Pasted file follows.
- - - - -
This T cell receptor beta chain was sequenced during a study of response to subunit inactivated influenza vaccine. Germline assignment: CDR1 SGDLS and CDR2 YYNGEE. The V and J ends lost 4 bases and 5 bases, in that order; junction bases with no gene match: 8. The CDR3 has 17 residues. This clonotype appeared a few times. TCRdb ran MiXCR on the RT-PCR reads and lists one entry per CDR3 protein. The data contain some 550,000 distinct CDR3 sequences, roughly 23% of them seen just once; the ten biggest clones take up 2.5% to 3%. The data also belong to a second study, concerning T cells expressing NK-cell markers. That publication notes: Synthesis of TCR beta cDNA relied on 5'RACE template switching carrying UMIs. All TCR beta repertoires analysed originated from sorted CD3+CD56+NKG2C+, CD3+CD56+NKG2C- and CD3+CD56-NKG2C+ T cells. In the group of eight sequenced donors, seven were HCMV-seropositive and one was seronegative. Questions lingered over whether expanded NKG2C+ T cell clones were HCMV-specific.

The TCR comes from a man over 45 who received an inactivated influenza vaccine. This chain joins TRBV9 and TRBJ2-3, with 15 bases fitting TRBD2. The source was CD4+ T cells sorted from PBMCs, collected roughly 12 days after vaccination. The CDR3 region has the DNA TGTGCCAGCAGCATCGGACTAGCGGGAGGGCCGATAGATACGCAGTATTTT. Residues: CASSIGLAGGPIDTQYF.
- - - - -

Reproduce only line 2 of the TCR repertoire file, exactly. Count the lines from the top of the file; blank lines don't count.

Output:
The TCR comes from a man over 45 who received an inactivated influenza vaccine. This chain joins TRBV9 and TRBJ2-3, with 15 bases fitting TRBD2. The source was CD4+ T cells sorted from PBMCs, collected roughly 12 days after vaccination. The CDR3 region has the DNA TGTGCCAGCAGCATCGGACTAGCGGGAGGGCCGATAGATACGCAGTATTTT. Residues: CASSIGLAGGPIDTQYF.